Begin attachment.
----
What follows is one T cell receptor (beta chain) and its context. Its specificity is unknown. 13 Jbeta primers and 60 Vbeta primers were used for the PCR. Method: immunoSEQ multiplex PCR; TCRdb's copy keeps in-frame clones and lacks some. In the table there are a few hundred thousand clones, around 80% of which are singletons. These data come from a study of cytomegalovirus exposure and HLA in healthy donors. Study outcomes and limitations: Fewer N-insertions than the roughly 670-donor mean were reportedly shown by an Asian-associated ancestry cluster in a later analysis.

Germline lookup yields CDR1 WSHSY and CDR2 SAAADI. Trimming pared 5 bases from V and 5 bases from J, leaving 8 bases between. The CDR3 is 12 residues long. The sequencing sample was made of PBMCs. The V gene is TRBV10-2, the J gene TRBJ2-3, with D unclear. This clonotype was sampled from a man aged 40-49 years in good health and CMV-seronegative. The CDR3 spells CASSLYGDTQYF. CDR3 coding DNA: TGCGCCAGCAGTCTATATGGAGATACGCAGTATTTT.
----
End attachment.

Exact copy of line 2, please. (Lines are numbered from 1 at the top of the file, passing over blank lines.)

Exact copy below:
Germline lookup yields CDR1 WSHSY and CDR2 SAAADI. Trimming pared 5 bases from V and 5 bases from J, leaving 8 bases between. The CDR3 is 12 residues long. The sequencing sample was made of PBMCs. The V gene is TRBV10-2, the J gene TRBJ2-3, with D unclear. This clonotype was sampled from a man aged 40-49 years in good health and CMV-seronegative. The CDR3 spells CASSLYGDTQYF. CDR3 coding DNA: TGCGCCAGCAGTCTATATGGAGATACGCAGTATTTT.